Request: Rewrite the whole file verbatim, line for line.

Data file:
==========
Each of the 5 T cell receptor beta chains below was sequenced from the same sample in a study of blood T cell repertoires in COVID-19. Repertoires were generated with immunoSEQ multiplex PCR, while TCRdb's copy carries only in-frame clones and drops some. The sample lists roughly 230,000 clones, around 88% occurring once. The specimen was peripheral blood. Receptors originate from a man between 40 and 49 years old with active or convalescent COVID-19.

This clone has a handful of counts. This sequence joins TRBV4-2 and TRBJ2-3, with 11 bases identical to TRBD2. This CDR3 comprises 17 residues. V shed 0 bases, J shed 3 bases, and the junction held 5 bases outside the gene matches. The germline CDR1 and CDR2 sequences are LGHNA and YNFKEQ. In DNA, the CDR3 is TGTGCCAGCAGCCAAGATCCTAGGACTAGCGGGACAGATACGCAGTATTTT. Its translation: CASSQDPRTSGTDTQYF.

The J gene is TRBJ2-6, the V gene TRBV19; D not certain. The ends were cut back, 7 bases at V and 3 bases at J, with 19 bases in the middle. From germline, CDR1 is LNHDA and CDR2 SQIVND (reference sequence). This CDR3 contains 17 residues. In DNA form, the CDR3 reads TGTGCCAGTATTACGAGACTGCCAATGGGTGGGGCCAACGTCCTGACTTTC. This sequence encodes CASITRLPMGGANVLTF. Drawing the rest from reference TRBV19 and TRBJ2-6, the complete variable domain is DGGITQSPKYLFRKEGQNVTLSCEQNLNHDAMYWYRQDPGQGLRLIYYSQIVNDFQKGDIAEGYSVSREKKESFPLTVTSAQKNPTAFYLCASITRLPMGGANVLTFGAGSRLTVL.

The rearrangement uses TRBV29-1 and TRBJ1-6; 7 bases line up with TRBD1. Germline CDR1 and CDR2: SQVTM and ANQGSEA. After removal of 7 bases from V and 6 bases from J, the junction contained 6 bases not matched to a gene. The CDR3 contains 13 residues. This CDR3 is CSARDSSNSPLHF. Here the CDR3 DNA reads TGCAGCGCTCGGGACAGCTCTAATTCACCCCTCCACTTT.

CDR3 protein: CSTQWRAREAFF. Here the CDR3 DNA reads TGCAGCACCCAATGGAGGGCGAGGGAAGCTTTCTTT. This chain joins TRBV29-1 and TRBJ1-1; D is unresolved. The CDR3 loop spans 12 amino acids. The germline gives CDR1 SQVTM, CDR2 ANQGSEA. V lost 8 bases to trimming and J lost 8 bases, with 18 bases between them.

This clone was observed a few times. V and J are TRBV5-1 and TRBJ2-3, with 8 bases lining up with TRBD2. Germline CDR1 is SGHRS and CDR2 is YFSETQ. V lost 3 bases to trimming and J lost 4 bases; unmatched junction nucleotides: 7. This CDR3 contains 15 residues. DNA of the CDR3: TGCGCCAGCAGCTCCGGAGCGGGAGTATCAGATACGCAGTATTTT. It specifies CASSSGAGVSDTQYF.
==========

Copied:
Each of the 5 T cell receptor beta chains below was sequenced from the same sample in a study of blood T cell repertoires in COVID-19. Repertoires were generated with immunoSEQ multiplex PCR, while TCRdb's copy carries only in-frame clones and drops some. The sample lists roughly 230,000 clones, around 88% occurring once. The specimen was peripheral blood. Receptors originate from a man between 40 and 49 years old with active or convalescent COVID-19.

This clone has a handful of counts. This sequence joins TRBV4-2 and TRBJ2-3, with 11 bases identical to TRBD2. This CDR3 comprises 17 residues. V shed 0 bases, J shed 3 bases, and the junction held 5 bases outside the gene matches. The germline CDR1 and CDR2 sequences are LGHNA and YNFKEQ. In DNA, the CDR3 is TGTGCCAGCAGCCAAGATCCTAGGACTAGCGGGACAGATACGCAGTATTTT. Its translation: CASSQDPRTSGTDTQYF.

The J gene is TRBJ2-6, the V gene TRBV19; D not certain. The ends were cut back, 7 bases at V and 3 bases at J, with 19 bases in the middle. From germline, CDR1 is LNHDA and CDR2 SQIVND (reference sequence). This CDR3 contains 17 residues. In DNA form, the CDR3 reads TGTGCCAGTATTACGAGACTGCCAATGGGTGGGGCCAACGTCCTGACTTTC. This sequence encodes CASITRLPMGGANVLTF. Drawing the rest from reference TRBV19 and TRBJ2-6, the complete variable domain is DGGITQSPKYLFRKEGQNVTLSCEQNLNHDAMYWYRQDPGQGLRLIYYSQIVNDFQKGDIAEGYSVSREKKESFPLTVTSAQKNPTAFYLCASITRLPMGGANVLTFGAGSRLTVL.

The rearrangement uses TRBV29-1 and TRBJ1-6; 7 bases line up with TRBD1. Germline CDR1 and CDR2: SQVTM and ANQGSEA. After removal of 7 bases from V and 6 bases from J, the junction contained 6 bases not matched to a gene. The CDR3 contains 13 residues. This CDR3 is CSARDSSNSPLHF. Here the CDR3 DNA reads TGCAGCGCTCGGGACAGCTCTAATTCACCCCTCCACTTT.

CDR3 protein: CSTQWRAREAFF. Here the CDR3 DNA reads TGCAGCACCCAATGGAGGGCGAGGGAAGCTTTCTTT. This chain joins TRBV29-1 and TRBJ1-1; D is unresolved. The CDR3 loop spans 12 amino acids. The germline gives CDR1 SQVTM, CDR2 ANQGSEA. V lost 8 bases to trimming and J lost 8 bases, with 18 bases between them.

This clone was observed a few times. V and J are TRBV5-1 and TRBJ2-3, with 8 bases lining up with TRBD2. Germline CDR1 is SGHRS and CDR2 is YFSETQ. V lost 3 bases to trimming and J lost 4 bases; unmatched junction nucleotides: 7. This CDR3 contains 15 residues. DNA of the CDR3: TGCGCCAGCAGCTCCGGAGCGGGAGTATCAGATACGCAGTATTTT. It specifies CASSSGAGVSDTQYF.